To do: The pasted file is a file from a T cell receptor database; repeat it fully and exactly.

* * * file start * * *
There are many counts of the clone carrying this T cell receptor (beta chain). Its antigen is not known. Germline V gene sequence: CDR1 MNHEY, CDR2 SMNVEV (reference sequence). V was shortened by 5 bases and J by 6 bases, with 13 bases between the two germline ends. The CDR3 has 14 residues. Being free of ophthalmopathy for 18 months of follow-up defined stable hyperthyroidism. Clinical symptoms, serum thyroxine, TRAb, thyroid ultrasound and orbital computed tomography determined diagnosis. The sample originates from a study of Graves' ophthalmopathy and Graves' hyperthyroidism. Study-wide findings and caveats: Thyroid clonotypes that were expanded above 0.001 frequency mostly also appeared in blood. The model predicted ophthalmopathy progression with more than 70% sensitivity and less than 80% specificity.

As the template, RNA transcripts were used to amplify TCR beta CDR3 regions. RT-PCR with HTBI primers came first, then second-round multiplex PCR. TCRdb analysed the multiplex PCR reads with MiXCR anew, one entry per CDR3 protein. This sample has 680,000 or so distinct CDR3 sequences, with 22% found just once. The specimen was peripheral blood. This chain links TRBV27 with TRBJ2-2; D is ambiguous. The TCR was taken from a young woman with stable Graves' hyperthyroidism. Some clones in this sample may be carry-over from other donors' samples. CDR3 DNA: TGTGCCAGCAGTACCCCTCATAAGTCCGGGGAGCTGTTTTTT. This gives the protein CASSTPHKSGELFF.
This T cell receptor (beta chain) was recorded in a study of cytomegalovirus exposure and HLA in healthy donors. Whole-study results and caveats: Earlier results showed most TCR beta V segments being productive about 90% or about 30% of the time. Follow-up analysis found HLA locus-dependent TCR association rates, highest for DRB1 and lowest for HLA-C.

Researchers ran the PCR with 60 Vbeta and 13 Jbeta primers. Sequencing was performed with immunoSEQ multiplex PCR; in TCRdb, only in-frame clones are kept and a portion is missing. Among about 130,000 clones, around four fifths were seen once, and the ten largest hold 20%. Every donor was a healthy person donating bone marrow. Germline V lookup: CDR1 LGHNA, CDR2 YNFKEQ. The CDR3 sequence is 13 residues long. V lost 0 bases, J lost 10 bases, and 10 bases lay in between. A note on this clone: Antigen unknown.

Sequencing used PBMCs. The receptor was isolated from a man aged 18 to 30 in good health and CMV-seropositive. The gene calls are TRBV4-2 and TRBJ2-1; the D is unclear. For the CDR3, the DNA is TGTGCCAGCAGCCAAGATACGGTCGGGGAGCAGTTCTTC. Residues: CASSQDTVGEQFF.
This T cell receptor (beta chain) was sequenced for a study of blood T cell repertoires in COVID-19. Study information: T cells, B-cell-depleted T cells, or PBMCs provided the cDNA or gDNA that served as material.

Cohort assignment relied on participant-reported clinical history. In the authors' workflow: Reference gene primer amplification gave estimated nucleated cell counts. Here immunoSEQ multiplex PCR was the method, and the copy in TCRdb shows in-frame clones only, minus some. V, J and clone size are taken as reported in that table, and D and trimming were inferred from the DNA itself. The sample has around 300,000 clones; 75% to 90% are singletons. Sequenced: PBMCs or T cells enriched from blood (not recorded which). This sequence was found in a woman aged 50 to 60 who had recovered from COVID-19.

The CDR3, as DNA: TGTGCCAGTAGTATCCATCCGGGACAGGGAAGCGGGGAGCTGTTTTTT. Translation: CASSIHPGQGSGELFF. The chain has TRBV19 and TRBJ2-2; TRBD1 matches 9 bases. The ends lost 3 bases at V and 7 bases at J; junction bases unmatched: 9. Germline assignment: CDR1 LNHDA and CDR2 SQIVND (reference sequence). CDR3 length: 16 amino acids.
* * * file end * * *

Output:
There are many counts of the clone carrying this T cell receptor (beta chain). Its antigen is not known. Germline V gene sequence: CDR1 MNHEY, CDR2 SMNVEV (reference sequence). V was shortened by 5 bases and J by 6 bases, with 13 bases between the two germline ends. The CDR3 has 14 residues. Being free of ophthalmopathy for 18 months of follow-up defined stable hyperthyroidism. Clinical symptoms, serum thyroxine, TRAb, thyroid ultrasound and orbital computed tomography determined diagnosis. The sample originates from a study of Graves' ophthalmopathy and Graves' hyperthyroidism. Study-wide findings and caveats: Thyroid clonotypes that were expanded above 0.001 frequency mostly also appeared in blood. The model predicted ophthalmopathy progression with more than 70% sensitivity and less than 80% specificity.

As the template, RNA transcripts were used to amplify TCR beta CDR3 regions. RT-PCR with HTBI primers came first, then second-round multiplex PCR. TCRdb analysed the multiplex PCR reads with MiXCR anew, one entry per CDR3 protein. This sample has 680,000 or so distinct CDR3 sequences, with 22% found just once. The specimen was peripheral blood. This chain links TRBV27 with TRBJ2-2; D is ambiguous. The TCR was taken from a young woman with stable Graves' hyperthyroidism. Some clones in this sample may be carry-over from other donors' samples. CDR3 DNA: TGTGCCAGCAGTACCCCTCATAAGTCCGGGGAGCTGTTTTTT. This gives the protein CASSTPHKSGELFF.
This T cell receptor (beta chain) was recorded in a study of cytomegalovirus exposure and HLA in healthy donors. Whole-study results and caveats: Earlier results showed most TCR beta V segments being productive about 90% or about 30% of the time. Follow-up analysis found HLA locus-dependent TCR association rates, highest for DRB1 and lowest for HLA-C.

Researchers ran the PCR with 60 Vbeta and 13 Jbeta primers. Sequencing was performed with immunoSEQ multiplex PCR; in TCRdb, only in-frame clones are kept and a portion is missing. Among about 130,000 clones, around four fifths were seen once, and the ten largest hold 20%. Every donor was a healthy person donating bone marrow. Germline V lookup: CDR1 LGHNA, CDR2 YNFKEQ. The CDR3 sequence is 13 residues long. V lost 0 bases, J lost 10 bases, and 10 bases lay in between. A note on this clone: Antigen unknown.

Sequencing used PBMCs. The receptor was isolated from a man aged 18 to 30 in good health and CMV-seropositive. The gene calls are TRBV4-2 and TRBJ2-1; the D is unclear. For the CDR3, the DNA is TGTGCCAGCAGCCAAGATACGGTCGGGGAGCAGTTCTTC. Residues: CASSQDTVGEQFF.
This T cell receptor (beta chain) was sequenced for a study of blood T cell repertoires in COVID-19. Study information: T cells, B-cell-depleted T cells, or PBMCs provided the cDNA or gDNA that served as material.

Cohort assignment relied on participant-reported clinical history. In the authors' workflow: Reference gene primer amplification gave estimated nucleated cell counts. Here immunoSEQ multiplex PCR was the method, and the copy in TCRdb shows in-frame clones only, minus some. V, J and clone size are taken as reported in that table, and D and trimming were inferred from the DNA itself. The sample has around 300,000 clones; 75% to 90% are singletons. Sequenced: PBMCs or T cells enriched from blood (not recorded which). This sequence was found in a woman aged 50 to 60 who had recovered from COVID-19.

The CDR3, as DNA: TGTGCCAGTAGTATCCATCCGGGACAGGGAAGCGGGGAGCTGTTTTTT. Translation: CASSIHPGQGSGELFF. The chain has TRBV19 and TRBJ2-2; TRBD1 matches 9 bases. The ends lost 3 bases at V and 7 bases at J; junction bases unmatched: 9. Germline assignment: CDR1 LNHDA and CDR2 SQIVND (reference sequence). CDR3 length: 16 amino acids.